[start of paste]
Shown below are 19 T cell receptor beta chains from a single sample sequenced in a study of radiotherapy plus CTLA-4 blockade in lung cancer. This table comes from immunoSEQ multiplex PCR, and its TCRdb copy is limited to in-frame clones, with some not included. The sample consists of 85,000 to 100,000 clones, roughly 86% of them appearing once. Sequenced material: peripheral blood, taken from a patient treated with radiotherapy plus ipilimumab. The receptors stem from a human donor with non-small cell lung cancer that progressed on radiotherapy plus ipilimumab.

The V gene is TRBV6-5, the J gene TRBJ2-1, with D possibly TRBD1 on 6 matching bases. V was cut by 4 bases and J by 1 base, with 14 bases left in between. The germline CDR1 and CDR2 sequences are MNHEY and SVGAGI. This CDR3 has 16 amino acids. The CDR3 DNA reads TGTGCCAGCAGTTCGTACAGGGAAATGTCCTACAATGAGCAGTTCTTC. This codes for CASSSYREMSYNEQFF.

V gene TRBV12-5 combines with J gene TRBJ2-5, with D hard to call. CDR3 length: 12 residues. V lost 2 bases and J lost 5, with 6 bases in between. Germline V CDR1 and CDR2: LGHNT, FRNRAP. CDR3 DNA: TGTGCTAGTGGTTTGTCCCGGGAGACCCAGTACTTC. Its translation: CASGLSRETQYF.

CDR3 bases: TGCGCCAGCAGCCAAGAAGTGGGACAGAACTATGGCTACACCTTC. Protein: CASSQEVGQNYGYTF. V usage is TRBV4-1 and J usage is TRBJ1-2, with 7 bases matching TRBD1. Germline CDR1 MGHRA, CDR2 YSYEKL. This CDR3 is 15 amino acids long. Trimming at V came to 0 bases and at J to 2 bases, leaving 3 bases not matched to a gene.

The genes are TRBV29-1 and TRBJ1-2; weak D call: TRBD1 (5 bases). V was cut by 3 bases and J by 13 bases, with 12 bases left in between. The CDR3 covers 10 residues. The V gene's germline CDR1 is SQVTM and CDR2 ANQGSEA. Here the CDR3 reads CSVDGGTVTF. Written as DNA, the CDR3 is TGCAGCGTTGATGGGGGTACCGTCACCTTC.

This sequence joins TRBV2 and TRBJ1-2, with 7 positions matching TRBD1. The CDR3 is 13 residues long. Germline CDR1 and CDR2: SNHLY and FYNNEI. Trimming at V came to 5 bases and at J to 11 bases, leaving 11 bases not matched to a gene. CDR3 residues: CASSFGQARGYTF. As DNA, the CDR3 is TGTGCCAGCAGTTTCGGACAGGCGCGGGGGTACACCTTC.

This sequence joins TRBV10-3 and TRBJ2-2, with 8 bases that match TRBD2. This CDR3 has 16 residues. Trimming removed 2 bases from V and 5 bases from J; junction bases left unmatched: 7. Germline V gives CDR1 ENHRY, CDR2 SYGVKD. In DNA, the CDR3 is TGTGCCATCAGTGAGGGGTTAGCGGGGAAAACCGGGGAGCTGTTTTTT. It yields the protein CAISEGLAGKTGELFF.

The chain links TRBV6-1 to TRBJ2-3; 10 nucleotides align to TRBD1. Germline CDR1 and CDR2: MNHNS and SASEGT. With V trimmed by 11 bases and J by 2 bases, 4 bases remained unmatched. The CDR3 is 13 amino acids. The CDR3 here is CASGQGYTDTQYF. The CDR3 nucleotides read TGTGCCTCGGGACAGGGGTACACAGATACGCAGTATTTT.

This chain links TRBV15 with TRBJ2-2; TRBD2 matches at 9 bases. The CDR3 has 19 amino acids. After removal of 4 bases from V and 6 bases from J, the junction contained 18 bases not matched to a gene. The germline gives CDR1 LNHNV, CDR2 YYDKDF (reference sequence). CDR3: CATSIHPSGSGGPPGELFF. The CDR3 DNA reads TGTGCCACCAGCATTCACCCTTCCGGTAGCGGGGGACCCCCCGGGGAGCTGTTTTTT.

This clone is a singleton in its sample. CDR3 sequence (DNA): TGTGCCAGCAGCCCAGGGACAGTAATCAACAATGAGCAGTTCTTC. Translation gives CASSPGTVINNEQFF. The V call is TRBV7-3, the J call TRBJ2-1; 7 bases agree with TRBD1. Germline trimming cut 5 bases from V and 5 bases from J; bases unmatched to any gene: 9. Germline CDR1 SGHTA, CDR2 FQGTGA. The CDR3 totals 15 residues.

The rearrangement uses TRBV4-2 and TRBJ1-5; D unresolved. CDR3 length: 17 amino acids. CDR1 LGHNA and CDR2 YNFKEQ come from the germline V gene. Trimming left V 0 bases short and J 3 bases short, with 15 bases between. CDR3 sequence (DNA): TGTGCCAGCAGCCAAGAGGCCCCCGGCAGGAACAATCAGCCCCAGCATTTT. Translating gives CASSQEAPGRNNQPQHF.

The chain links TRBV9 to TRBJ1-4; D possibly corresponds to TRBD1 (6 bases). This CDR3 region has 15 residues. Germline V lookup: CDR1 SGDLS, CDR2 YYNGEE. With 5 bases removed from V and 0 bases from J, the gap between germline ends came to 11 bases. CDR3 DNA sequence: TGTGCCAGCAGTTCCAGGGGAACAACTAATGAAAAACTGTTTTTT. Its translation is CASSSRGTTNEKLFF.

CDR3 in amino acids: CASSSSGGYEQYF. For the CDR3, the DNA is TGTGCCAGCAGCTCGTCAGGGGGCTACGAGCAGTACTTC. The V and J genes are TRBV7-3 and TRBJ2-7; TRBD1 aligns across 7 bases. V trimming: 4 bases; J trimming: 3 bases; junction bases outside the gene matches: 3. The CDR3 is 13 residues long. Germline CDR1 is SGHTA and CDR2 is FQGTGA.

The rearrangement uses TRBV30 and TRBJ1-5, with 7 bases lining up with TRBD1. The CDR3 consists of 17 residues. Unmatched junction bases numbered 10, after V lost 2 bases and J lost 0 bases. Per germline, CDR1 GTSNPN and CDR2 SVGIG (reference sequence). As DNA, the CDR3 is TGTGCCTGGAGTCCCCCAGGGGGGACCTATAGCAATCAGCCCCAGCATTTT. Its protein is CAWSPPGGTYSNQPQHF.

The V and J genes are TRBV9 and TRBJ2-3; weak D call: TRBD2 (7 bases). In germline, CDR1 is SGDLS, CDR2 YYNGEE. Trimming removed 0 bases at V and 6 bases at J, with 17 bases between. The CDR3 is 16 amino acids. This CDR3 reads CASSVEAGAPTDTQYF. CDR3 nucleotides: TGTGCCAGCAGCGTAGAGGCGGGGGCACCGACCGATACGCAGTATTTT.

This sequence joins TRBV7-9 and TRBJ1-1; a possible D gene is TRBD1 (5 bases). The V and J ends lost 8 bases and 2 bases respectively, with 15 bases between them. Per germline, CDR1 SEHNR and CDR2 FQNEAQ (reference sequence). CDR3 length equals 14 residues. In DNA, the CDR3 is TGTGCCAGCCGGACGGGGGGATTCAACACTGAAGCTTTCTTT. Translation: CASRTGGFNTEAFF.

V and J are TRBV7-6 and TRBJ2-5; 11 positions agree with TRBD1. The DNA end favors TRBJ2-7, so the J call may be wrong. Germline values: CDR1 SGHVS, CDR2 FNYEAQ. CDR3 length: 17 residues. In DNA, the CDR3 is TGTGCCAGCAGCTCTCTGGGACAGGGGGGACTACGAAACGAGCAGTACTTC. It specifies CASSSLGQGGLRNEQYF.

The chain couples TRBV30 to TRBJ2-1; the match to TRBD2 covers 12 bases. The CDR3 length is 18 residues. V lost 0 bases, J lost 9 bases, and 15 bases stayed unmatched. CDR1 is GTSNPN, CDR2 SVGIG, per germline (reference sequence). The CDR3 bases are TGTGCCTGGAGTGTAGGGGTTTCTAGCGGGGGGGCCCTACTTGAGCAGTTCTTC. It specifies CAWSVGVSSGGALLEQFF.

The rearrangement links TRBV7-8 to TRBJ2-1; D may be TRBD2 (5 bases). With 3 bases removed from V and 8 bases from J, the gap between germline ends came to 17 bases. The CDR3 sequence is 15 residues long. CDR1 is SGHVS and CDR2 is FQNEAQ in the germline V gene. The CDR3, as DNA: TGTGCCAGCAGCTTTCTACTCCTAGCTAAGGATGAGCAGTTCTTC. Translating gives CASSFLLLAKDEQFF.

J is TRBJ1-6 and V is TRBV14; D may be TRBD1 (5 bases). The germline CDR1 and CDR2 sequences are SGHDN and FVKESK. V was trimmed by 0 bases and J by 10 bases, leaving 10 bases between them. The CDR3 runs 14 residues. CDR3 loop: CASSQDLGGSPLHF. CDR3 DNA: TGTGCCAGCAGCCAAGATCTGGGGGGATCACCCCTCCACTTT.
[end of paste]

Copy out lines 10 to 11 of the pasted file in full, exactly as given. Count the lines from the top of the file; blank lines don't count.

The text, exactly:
This clone is a singleton in its sample. CDR3 sequence (DNA): TGTGCCAGCAGCCCAGGGACAGTAATCAACAATGAGCAGTTCTTC. Translation gives CASSPGTVINNEQFF. The V call is TRBV7-3, the J call TRBJ2-1; 7 bases agree with TRBD1. Germline trimming cut 5 bases from V and 5 bases from J; bases unmatched to any gene: 9. Germline CDR1 SGHTA, CDR2 FQGTGA. The CDR3 totals 15 residues.

The rearrangement uses TRBV4-2 and TRBJ1-5; D unresolved. CDR3 length: 17 amino acids. CDR1 LGHNA and CDR2 YNFKEQ come from the germline V gene. Trimming left V 0 bases short and J 3 bases short, with 15 bases between. CDR3 sequence (DNA): TGTGCCAGCAGCCAAGAGGCCCCCGGCAGGAACAATCAGCCCCAGCATTTT. Translating gives CASSQEAPGRNNQPQHF.